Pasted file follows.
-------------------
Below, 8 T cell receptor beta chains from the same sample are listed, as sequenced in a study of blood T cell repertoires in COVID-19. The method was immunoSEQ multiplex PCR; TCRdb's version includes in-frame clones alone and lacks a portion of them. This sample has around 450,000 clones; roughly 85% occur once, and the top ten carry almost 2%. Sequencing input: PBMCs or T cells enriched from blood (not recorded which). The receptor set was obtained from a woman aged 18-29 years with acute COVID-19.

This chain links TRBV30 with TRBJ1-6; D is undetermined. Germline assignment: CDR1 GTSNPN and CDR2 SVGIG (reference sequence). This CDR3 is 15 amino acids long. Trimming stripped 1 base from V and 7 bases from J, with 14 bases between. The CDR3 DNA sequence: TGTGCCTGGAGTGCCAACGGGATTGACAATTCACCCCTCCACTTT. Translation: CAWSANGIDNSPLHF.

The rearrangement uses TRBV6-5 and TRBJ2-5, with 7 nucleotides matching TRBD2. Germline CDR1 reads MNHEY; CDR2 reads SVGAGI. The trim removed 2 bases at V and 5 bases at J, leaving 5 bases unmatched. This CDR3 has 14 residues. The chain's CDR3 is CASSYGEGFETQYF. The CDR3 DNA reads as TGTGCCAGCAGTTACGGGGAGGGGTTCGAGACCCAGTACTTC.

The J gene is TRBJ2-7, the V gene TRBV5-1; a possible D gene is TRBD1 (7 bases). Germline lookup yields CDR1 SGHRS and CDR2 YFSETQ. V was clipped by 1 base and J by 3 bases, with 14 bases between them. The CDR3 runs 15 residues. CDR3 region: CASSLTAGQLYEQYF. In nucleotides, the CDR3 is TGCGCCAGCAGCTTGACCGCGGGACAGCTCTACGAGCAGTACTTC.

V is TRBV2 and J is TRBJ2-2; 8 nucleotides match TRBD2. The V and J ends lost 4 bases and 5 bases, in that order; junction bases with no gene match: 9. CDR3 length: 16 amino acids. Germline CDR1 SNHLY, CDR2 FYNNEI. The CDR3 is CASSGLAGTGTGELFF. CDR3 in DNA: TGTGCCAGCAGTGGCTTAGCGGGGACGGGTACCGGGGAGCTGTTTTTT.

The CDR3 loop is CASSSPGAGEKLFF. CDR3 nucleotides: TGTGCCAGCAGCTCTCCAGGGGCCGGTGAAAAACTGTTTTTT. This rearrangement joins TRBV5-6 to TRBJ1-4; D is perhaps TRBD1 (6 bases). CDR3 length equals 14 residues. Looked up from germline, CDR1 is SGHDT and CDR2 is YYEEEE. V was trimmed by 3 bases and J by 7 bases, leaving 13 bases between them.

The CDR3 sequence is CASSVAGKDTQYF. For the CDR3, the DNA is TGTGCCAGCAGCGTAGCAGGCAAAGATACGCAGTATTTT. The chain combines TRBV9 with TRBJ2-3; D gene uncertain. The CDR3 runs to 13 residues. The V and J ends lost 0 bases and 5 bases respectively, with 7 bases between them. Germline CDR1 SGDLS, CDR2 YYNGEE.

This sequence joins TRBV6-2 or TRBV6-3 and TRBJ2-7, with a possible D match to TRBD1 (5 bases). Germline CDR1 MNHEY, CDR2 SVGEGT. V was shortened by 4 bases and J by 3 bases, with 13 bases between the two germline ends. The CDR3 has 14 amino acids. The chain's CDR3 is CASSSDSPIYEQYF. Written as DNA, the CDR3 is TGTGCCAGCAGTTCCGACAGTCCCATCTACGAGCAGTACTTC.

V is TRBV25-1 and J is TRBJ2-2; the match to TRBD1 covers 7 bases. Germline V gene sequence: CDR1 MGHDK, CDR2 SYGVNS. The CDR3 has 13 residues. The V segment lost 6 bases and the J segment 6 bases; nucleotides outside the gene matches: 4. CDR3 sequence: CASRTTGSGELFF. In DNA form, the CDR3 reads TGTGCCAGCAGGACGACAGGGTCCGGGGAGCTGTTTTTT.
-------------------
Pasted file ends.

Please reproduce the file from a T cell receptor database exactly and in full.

Below, 8 T cell receptor beta chains from the same sample are listed, as sequenced in a study of blood T cell repertoires in COVID-19. The method was immunoSEQ multiplex PCR; TCRdb's version includes in-frame clones alone and lacks a portion of them. This sample has around 450,000 clones; roughly 85% occur once, and the top ten carry almost 2%. Sequencing input: PBMCs or T cells enriched from blood (not recorded which). The receptor set was obtained from a woman aged 18-29 years with acute COVID-19.

This chain links TRBV30 with TRBJ1-6; D is undetermined. Germline assignment: CDR1 GTSNPN and CDR2 SVGIG (reference sequence). This CDR3 is 15 amino acids long. Trimming stripped 1 base from V and 7 bases from J, with 14 bases between. The CDR3 DNA sequence: TGTGCCTGGAGTGCCAACGGGATTGACAATTCACCCCTCCACTTT. Translation: CAWSANGIDNSPLHF.

The rearrangement uses TRBV6-5 and TRBJ2-5, with 7 nucleotides matching TRBD2. Germline CDR1 reads MNHEY; CDR2 reads SVGAGI. The trim removed 2 bases at V and 5 bases at J, leaving 5 bases unmatched. This CDR3 has 14 residues. The chain's CDR3 is CASSYGEGFETQYF. The CDR3 DNA reads as TGTGCCAGCAGTTACGGGGAGGGGTTCGAGACCCAGTACTTC.

The J gene is TRBJ2-7, the V gene TRBV5-1; a possible D gene is TRBD1 (7 bases). Germline lookup yields CDR1 SGHRS and CDR2 YFSETQ. V was clipped by 1 base and J by 3 bases, with 14 bases between them. The CDR3 runs 15 residues. CDR3 region: CASSLTAGQLYEQYF. In nucleotides, the CDR3 is TGCGCCAGCAGCTTGACCGCGGGACAGCTCTACGAGCAGTACTTC.

V is TRBV2 and J is TRBJ2-2; 8 nucleotides match TRBD2. The V and J ends lost 4 bases and 5 bases, in that order; junction bases with no gene match: 9. CDR3 length: 16 amino acids. Germline CDR1 SNHLY, CDR2 FYNNEI. The CDR3 is CASSGLAGTGTGELFF. CDR3 in DNA: TGTGCCAGCAGTGGCTTAGCGGGGACGGGTACCGGGGAGCTGTTTTTT.

The CDR3 loop is CASSSPGAGEKLFF. CDR3 nucleotides: TGTGCCAGCAGCTCTCCAGGGGCCGGTGAAAAACTGTTTTTT. This rearrangement joins TRBV5-6 to TRBJ1-4; D is perhaps TRBD1 (6 bases). CDR3 length equals 14 residues. Looked up from germline, CDR1 is SGHDT and CDR2 is YYEEEE. V was trimmed by 3 bases and J by 7 bases, leaving 13 bases between them.

The CDR3 sequence is CASSVAGKDTQYF. For the CDR3, the DNA is TGTGCCAGCAGCGTAGCAGGCAAAGATACGCAGTATTTT. The chain combines TRBV9 with TRBJ2-3; D gene uncertain. The CDR3 runs to 13 residues. The V and J ends lost 0 bases and 5 bases respectively, with 7 bases between them. Germline CDR1 SGDLS, CDR2 YYNGEE.

This sequence joins TRBV6-2 or TRBV6-3 and TRBJ2-7, with a possible D match to TRBD1 (5 bases). Germline CDR1 MNHEY, CDR2 SVGEGT. V was shortened by 4 bases and J by 3 bases, with 13 bases between the two germline ends. The CDR3 has 14 amino acids. The chain's CDR3 is CASSSDSPIYEQYF. Written as DNA, the CDR3 is TGTGCCAGCAGTTCCGACAGTCCCATCTACGAGCAGTACTTC.

V is TRBV25-1 and J is TRBJ2-2; the match to TRBD1 covers 7 bases. Germline V gene sequence: CDR1 MGHDK, CDR2 SYGVNS. The CDR3 has 13 residues. The V segment lost 6 bases and the J segment 6 bases; nucleotides outside the gene matches: 4. CDR3 sequence: CASRTTGSGELFF. In DNA form, the CDR3 reads TGTGCCAGCAGGACGACAGGGTCCGGGGAGCTGTTTTTT.